Browse over 9,000 car reviews

Sorry, there are no cars that match your search

You are here

Renault Megane sedan 2004 review

But perky doesn't cut it with everyone and the Megane lineup is growing all the time.

Renault has plans for a metal-top convertible coupe that has a connection to the Peugeot 307 CC, but the newest addition is the Megane sedan.

Some will say J.Lo has just gone all middle-aged and frumpy, and the box-on-the-back look has taken away some of the car's style, but there are people who still prefer sedans to hatches.

Most are getting on a bit, which is why hatches tend to be sporty and sedans put the emphasis on equipment and comfort. You only have to look at the Nissan Pulsar sedan, with a chromed grille that would have been right at home on the nose of an old Fairlane, to see the target age group.

Still, the Megane family has been a hit and Renault has recently reported the production of car number one million in the Megane II production run.

We are waiting with a smile for the Renault Sport Megane 225, with 17-inch alloy wheels, body building bits and a turbocharged four-cylinder engine with six-speed manual gearbox.

But the action is all about the Megane sedan. It starts at $29,990 and is intended to boost Megane sales, which are ticking along at 100 cars a month.

It has been the star performer for Renault this year, but the French brand is still only a tiddler with total sales of 2123 cars in the first four months of 2004.

Renault says the sedan is more than just J.Lo with a boot on the back, and points to a 61mm longer wheelbase and stretched back doors as proof. As well as the boot, which has a claimed carrying capacity of 520 litres.

The mechanical package is just the same, with a 2-litre engine and a choice of six-speed manual and four-speed manual gearboxes, fully independent rear suspension, anti-skid brakes with electronic brake force distribution, and electric power assistance for the steering.

Renault Australia has set the equipment level high, while holding the starting price to $29,990 for the Expression manual, so the car comes with everything from front and side-curtain airbags to a trip computer, automatic airconditioning and cruise control.

ON THE ROAD
WE ENJOY our time with the funky J.Lo Megane. It isn't perfect, but it looks good and it is enjoyable to drive.

The sedan? Hmmmm. Much more middle-of-the-road. Definitely not a pop hit.

Still, when we go on the road we try to forget our reaction to the styling...and a boot that's surprisingly hard to use because of a narrow opening.

The car gets along well enough with its 2-litre engine. It's not a fireball, but it has solid pulling power, allowing easy cruising and some brisk sprints in the city.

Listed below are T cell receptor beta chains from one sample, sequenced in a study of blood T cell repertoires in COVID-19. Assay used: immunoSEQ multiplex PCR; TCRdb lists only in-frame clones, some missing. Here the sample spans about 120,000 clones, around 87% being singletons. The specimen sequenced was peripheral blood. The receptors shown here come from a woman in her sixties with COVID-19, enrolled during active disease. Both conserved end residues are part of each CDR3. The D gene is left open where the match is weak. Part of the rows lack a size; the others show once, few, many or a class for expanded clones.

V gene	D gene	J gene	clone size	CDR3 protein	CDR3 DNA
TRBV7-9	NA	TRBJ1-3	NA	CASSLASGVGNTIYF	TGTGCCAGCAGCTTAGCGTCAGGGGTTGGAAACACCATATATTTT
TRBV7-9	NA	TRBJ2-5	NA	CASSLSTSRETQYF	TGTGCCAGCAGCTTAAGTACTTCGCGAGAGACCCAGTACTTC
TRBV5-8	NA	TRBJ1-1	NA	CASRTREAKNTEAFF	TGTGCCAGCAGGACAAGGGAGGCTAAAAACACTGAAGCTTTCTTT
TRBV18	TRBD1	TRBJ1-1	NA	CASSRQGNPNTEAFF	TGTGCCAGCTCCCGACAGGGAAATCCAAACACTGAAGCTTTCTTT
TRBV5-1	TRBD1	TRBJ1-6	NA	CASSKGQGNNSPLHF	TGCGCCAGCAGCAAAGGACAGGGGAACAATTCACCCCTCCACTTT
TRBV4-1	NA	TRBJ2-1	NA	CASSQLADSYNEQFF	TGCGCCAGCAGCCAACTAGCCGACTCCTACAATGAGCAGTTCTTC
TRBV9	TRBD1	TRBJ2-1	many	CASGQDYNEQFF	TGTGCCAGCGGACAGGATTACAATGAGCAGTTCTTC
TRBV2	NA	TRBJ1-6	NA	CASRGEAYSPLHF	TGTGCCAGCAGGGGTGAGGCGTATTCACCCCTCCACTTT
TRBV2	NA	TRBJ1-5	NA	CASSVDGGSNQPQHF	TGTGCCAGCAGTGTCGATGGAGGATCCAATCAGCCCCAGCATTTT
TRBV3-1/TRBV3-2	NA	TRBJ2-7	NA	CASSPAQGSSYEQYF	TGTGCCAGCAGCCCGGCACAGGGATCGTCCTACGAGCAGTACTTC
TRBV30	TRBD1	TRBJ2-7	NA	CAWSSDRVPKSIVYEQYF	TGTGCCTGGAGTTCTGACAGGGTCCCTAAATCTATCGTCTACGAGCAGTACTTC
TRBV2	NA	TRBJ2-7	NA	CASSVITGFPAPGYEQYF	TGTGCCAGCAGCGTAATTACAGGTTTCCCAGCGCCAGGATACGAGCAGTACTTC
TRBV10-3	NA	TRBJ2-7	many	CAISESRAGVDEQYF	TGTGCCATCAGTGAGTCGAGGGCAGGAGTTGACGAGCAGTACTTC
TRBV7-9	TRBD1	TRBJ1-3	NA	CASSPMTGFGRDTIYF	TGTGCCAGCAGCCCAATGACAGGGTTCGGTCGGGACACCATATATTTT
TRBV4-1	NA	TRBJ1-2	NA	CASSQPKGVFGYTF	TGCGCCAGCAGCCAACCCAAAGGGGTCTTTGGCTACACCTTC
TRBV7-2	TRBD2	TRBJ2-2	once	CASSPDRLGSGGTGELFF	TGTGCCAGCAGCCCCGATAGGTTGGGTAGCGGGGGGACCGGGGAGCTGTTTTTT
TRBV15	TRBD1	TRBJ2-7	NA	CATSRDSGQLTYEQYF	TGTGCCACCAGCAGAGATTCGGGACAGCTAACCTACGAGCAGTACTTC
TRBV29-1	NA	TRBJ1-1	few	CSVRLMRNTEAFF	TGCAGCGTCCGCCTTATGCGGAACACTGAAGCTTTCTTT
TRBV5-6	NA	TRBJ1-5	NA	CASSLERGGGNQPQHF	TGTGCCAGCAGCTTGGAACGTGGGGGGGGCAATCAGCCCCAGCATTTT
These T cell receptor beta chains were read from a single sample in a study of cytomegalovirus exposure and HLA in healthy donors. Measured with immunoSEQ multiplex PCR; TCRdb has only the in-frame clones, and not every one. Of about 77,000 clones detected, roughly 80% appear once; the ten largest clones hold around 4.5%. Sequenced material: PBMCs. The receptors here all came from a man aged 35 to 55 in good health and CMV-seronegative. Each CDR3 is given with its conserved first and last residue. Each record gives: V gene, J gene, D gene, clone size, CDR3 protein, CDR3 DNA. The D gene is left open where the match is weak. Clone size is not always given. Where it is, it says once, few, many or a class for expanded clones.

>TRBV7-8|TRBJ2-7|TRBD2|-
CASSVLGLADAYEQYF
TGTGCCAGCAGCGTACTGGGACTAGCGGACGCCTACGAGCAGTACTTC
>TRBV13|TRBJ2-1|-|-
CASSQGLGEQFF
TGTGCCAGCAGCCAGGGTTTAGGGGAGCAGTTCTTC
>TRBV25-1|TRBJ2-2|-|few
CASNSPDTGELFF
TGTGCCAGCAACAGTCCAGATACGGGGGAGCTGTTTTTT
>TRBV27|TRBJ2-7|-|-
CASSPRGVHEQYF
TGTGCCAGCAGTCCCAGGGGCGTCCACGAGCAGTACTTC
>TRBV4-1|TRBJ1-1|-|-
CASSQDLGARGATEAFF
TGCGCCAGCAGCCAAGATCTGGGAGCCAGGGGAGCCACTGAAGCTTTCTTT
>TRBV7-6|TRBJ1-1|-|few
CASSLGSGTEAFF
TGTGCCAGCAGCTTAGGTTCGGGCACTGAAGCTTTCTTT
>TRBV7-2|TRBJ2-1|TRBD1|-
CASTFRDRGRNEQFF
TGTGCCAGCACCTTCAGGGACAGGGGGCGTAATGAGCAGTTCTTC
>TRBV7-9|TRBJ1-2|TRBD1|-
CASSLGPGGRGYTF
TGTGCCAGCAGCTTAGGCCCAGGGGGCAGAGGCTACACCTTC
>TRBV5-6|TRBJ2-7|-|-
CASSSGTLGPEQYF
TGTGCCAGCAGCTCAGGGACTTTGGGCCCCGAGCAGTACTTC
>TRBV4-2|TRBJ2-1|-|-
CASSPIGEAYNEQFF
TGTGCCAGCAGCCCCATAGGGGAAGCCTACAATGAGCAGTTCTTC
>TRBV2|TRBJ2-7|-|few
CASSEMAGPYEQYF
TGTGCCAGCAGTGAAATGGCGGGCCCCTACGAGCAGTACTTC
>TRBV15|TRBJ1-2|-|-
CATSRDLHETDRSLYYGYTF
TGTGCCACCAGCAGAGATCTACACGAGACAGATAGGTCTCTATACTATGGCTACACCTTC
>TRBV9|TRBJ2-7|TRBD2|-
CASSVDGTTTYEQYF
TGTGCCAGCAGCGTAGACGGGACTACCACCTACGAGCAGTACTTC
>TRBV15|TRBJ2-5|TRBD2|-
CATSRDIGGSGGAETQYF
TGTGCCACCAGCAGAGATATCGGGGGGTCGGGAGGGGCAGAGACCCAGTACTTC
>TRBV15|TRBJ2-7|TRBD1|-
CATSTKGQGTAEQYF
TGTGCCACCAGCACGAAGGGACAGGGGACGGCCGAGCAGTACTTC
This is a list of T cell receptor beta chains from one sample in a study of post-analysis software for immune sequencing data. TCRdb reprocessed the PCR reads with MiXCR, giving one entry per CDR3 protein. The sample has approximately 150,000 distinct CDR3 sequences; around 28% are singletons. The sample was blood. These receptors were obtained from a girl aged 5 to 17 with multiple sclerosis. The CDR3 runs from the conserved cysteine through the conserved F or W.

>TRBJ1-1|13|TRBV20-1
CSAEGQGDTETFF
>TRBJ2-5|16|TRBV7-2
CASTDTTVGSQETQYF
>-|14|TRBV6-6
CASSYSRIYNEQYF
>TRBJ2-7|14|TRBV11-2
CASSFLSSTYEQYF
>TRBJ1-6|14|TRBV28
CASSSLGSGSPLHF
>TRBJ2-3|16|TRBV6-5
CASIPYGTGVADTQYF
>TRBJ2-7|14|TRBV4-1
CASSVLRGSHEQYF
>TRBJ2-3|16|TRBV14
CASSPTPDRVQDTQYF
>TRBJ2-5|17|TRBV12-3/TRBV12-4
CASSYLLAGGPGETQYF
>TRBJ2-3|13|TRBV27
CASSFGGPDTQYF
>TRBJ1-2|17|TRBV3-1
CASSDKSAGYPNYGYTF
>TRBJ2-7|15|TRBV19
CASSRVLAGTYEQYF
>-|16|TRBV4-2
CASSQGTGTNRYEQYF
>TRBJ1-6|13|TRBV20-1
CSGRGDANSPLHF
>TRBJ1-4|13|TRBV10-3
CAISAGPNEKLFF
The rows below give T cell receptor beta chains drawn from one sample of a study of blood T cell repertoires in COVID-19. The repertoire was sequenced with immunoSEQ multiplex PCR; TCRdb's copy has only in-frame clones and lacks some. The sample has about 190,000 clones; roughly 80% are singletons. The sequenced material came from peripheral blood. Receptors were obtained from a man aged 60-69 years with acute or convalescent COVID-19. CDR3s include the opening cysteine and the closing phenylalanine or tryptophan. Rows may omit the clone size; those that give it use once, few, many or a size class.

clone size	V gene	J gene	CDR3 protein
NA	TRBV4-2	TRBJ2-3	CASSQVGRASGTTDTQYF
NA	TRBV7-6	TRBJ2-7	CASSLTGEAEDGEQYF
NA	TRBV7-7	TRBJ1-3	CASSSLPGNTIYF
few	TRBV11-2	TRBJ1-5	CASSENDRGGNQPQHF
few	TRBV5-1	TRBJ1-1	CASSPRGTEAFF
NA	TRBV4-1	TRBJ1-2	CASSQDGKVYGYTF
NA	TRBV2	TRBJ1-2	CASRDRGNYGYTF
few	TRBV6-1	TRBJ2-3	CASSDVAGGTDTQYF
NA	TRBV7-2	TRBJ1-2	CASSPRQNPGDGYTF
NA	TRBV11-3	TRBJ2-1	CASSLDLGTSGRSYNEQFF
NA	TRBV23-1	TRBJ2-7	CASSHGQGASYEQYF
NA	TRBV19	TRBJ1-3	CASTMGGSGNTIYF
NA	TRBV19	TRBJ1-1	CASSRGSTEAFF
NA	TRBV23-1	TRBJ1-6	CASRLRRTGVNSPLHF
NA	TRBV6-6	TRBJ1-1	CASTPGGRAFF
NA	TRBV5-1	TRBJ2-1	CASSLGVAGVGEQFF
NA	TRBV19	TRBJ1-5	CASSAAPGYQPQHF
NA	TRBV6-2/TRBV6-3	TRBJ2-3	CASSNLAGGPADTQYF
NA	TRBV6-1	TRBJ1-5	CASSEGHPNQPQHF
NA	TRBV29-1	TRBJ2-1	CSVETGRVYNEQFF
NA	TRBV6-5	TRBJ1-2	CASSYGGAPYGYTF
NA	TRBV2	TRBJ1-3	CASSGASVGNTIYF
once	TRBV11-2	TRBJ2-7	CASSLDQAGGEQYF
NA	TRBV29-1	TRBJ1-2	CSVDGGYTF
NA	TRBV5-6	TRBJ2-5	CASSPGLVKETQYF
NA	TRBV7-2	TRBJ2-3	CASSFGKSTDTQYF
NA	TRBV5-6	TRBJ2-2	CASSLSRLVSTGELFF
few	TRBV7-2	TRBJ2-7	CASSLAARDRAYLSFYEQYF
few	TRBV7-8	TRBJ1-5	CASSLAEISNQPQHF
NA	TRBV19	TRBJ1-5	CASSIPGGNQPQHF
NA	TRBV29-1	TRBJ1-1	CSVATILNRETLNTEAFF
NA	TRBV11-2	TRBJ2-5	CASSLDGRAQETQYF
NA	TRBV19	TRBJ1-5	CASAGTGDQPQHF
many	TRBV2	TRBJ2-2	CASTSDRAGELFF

Our test car is automatic and it is far less enjoyable than the manual, which baulks a bit between 5th and 6th gears.

The automatic is slow to respond and jerky, a tendency we have noticed in far too many European autos. It's because Europeans usually go for a manual change, which means development takes a lower priority.

The auto Megane also loses some of the finish from the top of the shifter, something that also happens in the hatch, so we wonder about the long-term quality.

The other big complaint is the steering. The electric power assistance is unpredictable, meaning the car sometimes feels as if it has a flat tyre or bent suspension.

It's all right if you go gently, and it definitely helps parking, but our test car is over-sensitive to the wheel any time we are above 40km/h, and that is no fun.

Still, we enjoy the equipment in the Megane sedan, from the airconditioning and the punchy sound to the trip computer and cruise control.

The seats are great, soft and supportive, and the car is quiet at cruising speeds and easy at the pumps, though it does drink premium unleaded.

Lined up against its rivals, it gives ground to the Holden Astra and the Ford Focus, even though they have smaller engines, and cannot compete with the Toyota Corolla for quality or finish. It is European, which wins points, and it is comfy, but that won't be good enough for people who shop on the bottom line.

Overall, the sedan doesn't do anything special and will fade quickly from our memories.

There are people who will like it, and some who will love it. We prefer J.Lo.

THE BOTTOM LINE
A NICE enough car, but we have driven others in 2004 that are far better.

Pricing guides

$4,995
Based on third party pricing data
Lowest Price
$2,400
Highest Price
$7,590

Range and Specs

VehicleSpecsPrice*
Dynamique 2.0L, PULP, 4 SP AUTO $4,600 – 7,370 2004 Renault Megane 2004 Dynamique Pricing and Specs
Dynamique LX 2.0L, PULP, 4 SP AUTO $4,700 – 7,590 2004 Renault Megane 2004 Dynamique LX Pricing and Specs
Expression 1.6L, PULP, 4 SP AUTO $4,000 – 6,490 2004 Renault Megane 2004 Expression Pricing and Specs
Privilege 1.6L, PULP, 4 SP AUTO $4,200 – 6,820 2004 Renault Megane 2004 Privilege Pricing and Specs